In early 2021, the U.S. Court of Appeals for the Ninth Circuit denied petitions for review challenging the first preemption decision. Int'l Bhd. of Teamsters, Local 2785 v. FMCSA, 986 F.3d 841 (9th Cir. 2021), cert. denied sub nom. Trescott v. Fed. Motor Carrier, No. 20–1662, 2021 WL 4507755 (Oct. 4, 2021). The State of California filed a petition for review in the Ninth Circuit in March 2020 challenging the second preemption decision, and the court has held that case in abeyance. People of the State of Cal. ex rel. Bonta v. FMCSA, No. 20–70706 (9th Cir.). The State of Washington filed a petition for review in the Ninth Circuit challenging the third preemption decision but voluntarily dismissed the case in August 2022. State of Washington v. FMCSA, No. 20–73730 (9th Cir.).



California's Meal & Rest Break Requirements

Section 512 of California's Labor Code mandates employers provide non-exempt employees a 30-minute meal break for every 5 hours they work. Further, under the California Code of Regulations (CCR) section 11090(12), employers are required to provide 10-minute rest periods for non-exempt employees for each 4-hour work period. To the extent possible, these breaks are to be taken in the middle of each 4-hour period. California law prohibits employers from requiring an employee to work during a mandated meal or rest break and provides for additional pay as a remedy for violating that prohibition. Cal. Labor Code 226.7(b)–(c).


Washington's Meal & Rest Break Requirements

Section 296–126–092 of Washington's Administrative Code (WAC) requires employers to provide employees a meal period of at least 30 minutes that commences after the second hour and before the fifth hour after the shift commences. Additionally, Washington law requires a 10-minute rest period “for each four hours of working time” and must occur no later than the end of the third working hour. WAC 296–126–092(4). The rest period must be scheduled as near as possible to the midpoint of the 4 hours of working time, and no employee may be required to work more than 3 consecutive hours without a rest period.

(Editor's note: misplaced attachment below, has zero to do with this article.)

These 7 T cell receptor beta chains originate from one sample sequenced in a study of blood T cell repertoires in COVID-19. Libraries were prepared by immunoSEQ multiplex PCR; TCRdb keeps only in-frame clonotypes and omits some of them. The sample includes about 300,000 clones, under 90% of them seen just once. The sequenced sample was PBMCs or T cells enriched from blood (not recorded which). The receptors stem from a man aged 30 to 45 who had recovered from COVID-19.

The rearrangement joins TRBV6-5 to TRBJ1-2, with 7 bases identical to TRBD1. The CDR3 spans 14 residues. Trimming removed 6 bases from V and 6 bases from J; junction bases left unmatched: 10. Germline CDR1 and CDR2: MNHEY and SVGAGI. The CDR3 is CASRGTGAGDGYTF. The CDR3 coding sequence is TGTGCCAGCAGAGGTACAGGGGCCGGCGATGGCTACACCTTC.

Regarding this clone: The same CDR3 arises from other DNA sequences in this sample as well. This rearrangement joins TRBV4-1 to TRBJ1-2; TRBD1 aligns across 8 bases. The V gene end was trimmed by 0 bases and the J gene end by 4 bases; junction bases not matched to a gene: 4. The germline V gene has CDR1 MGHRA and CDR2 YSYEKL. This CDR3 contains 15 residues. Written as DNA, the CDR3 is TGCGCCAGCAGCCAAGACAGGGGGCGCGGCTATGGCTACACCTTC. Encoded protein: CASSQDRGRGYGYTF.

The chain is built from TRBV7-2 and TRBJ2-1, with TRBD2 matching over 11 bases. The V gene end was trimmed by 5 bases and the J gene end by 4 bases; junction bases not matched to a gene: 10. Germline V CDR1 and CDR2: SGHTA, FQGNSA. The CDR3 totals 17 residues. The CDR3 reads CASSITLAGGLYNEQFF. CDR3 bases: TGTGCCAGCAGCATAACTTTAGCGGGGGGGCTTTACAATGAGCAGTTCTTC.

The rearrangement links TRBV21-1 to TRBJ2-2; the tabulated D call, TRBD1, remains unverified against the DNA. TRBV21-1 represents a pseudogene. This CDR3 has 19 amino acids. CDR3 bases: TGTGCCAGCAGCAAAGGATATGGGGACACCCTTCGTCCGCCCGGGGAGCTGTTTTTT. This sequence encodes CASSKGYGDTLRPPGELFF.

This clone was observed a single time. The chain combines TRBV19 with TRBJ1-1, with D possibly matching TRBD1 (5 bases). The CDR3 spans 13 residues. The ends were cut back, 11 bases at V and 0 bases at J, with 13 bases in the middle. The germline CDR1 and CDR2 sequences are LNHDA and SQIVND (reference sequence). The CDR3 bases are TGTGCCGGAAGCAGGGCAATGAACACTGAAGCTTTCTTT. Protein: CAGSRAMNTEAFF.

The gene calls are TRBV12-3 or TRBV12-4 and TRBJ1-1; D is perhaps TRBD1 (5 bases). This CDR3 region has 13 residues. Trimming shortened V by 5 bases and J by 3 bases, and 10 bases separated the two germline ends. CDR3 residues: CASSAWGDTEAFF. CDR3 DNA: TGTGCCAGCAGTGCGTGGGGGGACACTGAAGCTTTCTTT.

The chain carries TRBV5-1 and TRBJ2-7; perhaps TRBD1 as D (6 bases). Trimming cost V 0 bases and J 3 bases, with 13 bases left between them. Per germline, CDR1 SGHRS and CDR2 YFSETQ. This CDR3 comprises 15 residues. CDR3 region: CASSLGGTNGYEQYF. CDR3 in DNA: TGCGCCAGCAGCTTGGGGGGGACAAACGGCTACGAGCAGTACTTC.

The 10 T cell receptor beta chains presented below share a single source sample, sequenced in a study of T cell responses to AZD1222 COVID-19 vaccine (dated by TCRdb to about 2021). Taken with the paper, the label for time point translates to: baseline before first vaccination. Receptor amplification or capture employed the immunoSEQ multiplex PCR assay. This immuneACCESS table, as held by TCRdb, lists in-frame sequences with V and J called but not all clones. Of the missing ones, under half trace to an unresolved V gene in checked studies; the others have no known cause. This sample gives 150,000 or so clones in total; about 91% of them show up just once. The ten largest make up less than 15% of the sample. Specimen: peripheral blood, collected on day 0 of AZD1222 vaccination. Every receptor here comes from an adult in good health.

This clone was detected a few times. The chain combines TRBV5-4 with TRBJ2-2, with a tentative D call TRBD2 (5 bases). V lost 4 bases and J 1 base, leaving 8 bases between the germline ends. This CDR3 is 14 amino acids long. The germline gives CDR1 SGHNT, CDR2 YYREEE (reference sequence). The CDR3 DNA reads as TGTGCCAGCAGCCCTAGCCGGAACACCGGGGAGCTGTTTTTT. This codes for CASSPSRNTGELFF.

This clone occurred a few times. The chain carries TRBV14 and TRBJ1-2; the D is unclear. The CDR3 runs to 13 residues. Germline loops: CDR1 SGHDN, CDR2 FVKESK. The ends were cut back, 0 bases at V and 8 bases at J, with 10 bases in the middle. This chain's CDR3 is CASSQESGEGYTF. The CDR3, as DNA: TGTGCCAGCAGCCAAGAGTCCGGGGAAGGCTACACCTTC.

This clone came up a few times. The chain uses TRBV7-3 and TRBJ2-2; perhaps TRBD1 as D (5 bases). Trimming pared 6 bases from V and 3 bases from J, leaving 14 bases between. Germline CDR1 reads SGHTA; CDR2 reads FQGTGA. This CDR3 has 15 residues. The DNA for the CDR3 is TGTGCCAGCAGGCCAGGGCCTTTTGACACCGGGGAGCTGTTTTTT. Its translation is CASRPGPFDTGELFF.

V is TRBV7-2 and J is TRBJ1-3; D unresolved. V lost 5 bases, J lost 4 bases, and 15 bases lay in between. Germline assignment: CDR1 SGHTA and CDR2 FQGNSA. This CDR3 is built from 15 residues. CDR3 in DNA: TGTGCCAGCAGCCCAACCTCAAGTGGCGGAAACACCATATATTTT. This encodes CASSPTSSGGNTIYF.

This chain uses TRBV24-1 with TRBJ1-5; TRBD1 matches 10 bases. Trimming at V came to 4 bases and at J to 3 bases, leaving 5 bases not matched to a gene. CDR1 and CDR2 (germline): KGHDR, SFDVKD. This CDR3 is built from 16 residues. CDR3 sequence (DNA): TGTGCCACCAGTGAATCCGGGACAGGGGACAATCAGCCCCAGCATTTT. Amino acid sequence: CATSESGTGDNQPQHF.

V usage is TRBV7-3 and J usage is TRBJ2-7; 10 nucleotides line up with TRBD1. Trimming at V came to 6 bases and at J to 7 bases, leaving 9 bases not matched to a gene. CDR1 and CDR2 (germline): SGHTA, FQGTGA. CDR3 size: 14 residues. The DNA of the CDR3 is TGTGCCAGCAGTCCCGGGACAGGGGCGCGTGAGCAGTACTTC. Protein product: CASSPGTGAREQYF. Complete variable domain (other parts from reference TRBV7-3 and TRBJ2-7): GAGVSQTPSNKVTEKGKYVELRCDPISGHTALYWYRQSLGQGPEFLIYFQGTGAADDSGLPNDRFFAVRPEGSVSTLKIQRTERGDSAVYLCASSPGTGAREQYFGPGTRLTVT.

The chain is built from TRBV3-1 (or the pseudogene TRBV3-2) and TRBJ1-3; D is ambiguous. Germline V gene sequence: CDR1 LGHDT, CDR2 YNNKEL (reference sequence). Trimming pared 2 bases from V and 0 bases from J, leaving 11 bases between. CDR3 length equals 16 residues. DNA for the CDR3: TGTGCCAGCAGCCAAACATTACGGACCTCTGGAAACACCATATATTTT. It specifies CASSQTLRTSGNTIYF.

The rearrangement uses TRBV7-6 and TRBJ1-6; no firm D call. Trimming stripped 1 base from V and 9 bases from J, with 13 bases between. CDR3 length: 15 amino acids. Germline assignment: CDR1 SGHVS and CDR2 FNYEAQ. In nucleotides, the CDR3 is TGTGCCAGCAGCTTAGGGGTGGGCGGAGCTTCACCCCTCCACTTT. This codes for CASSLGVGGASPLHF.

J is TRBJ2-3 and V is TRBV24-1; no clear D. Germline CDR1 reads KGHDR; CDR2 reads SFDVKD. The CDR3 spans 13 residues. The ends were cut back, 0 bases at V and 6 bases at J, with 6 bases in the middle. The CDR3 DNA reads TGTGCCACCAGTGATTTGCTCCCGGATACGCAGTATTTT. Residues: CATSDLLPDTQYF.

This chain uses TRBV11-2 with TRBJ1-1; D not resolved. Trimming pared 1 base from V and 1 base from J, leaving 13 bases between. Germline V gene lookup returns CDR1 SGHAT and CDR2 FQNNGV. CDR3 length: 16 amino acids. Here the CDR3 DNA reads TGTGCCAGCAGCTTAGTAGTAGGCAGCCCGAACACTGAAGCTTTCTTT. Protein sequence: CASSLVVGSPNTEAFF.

The import of FMCSA's waiver request

In its most recent notice, the FMCSA is actively soliciting waiver requests from its earlier preemption decisions. What exactly does this mean? Well, if FMCSA were to receive and grant such a request, then California and/or Washington would presumably be permitted to once again enforce their meal and rest break rules against employers of commercial drivers. The agency explains in its notice that "a petition for waiver [must] demonstrate to the Agency's satisfaction that a waiver from Federal preemption is in the public interest and is consistent with the safe operation of CMVs. A petition for waiver need not contend that the Agency erred in determining that the California and Washington MRB rules are laws on CMV safety, that they are more stringent than the Federal HOS regulations, or that they meet any or all the criteria for preemption under 31141(c)(4)–(5), and the Agency encourages waiver petitioners to include arguments that do not depend on a conclusion that the Agency's preemption determinations were erroneous."


The FMCSA is requesting that any such waiver petitions address the following questions: